Title: Styles of the most usual and Important ...
Publication Date: 1699
Binding: No Binding
Book Condition: Fair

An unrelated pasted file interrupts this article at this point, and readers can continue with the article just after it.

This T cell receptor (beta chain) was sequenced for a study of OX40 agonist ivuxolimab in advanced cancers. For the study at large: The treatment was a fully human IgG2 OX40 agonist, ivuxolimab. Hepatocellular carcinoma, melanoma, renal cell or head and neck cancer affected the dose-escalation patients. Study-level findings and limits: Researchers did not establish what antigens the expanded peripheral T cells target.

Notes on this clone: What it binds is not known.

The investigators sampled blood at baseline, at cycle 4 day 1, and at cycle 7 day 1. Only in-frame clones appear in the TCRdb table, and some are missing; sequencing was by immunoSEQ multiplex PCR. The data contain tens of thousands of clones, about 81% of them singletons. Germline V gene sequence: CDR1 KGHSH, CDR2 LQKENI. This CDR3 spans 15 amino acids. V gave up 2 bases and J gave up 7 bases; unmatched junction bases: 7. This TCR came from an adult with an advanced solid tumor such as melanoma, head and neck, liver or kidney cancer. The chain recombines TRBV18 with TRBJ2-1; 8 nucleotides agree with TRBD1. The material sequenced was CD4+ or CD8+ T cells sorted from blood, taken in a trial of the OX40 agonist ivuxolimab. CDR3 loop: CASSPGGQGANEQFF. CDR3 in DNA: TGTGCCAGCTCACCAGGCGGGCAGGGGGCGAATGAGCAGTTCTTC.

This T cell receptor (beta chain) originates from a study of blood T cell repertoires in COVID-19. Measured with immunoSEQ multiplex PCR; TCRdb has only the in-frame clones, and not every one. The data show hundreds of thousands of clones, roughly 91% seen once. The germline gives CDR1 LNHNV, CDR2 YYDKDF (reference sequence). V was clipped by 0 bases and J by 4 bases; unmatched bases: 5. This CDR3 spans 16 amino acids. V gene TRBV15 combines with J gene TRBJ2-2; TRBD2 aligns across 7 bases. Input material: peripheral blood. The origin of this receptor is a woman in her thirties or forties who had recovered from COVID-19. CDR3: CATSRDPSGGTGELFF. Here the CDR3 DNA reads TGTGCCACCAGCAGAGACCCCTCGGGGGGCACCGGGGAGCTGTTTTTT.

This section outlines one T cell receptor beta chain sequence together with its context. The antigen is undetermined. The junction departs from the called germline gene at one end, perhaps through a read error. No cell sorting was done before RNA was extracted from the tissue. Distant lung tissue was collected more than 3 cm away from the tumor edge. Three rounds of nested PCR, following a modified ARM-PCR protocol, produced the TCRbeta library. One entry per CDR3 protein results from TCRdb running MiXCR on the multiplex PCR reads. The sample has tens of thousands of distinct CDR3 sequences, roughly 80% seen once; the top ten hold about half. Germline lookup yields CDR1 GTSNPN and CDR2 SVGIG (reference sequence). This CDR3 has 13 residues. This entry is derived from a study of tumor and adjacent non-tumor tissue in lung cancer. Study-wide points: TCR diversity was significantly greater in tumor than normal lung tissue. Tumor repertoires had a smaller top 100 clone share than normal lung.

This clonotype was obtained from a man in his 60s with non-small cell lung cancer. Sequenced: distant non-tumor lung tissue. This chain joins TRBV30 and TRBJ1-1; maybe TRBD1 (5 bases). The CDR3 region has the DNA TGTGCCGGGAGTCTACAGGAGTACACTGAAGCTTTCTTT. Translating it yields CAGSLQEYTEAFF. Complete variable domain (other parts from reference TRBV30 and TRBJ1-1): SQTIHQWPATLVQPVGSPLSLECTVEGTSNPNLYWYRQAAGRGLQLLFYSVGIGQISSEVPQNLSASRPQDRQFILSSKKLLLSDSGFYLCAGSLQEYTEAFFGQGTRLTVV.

Disbound, [xviii], 248 hand written pages in legible ink English cursive hand. Pages 201-18 in double columns. 27 to 28 lines each page with hand ruled ink borders and page numbers. At an average of 12 words per line, the work totals about 80,000 words in manuscript. Some waterstaining, not affecting clarity of text. Some leaves charred (from pages 203-48, as per photos). 16.5 x 20.5 cm. Subtitle: "To which is added 1. A Collection of Speciall [sic] & Singular Clauses through all securities, Alphabetically digested. 2. Symbols and Solemnities used for the perfecting and Consumating of these writs and rights. 3, The order of the Chancellary [sic], and the styles of writs that are issued therefrom. 4. A Dictionary Latine [sic] and English of the most matteriall [sic] words in Charters, Leasing &c. 5. Clauses of writs and their import by the Decision of the Lords of Session. 6. Also their Decision as to the Solemnities & Formalities Requisit [sic] in Law and by Municipal custome [sic], for making writs and formwriting valid and effectual. With an Act of Parliament concerning probable witnesses in writs. Collated, digested and written Anno 1699." Possible later owner's signature "Libri David Man" (?) inscribed at bottom of final page, in different hand. This book may have been influenced by Viscount Stair (Institutions of the Law of Scotland,1681), Sir Thomas Craig (Jus Feudale,1655) & Sir George Mackenzie (Laws and Customs of Scotland in Matters Criminal, 1678 & Institutions of the Law of Scotland, 1684). I have located three similar manuscripts, firstly a Legal style book, 17th century, of John Urquhart in National Library of Scotland, second a late sixteenth-century copy by Oliver Colt in his Legal Style Book (National Archives of Scotland). Finally, Box 156, folder 2854 at the Boswell Collection, Yale University, holds a legal style book which belonged to James Bowell, written around 1685. There are other later style book manuscripts, such as in Box 156, folder 2855 at the Boswell Collection [1730?], the Legal style book, Aberdeen, 1722 (3550) in Aberdeen University Special Collections another from the 1770's and more written in the nineteenth century. This book predates the Acts of Union 1707 (merging the Kingdoms of Scotland and England to form the new Kingdom of Great Britain) and dominant English influence on Scots law. It is a rare survivor and example of a form that can almost never be seen outside of an institutional academic library. Seller Inventory # 5177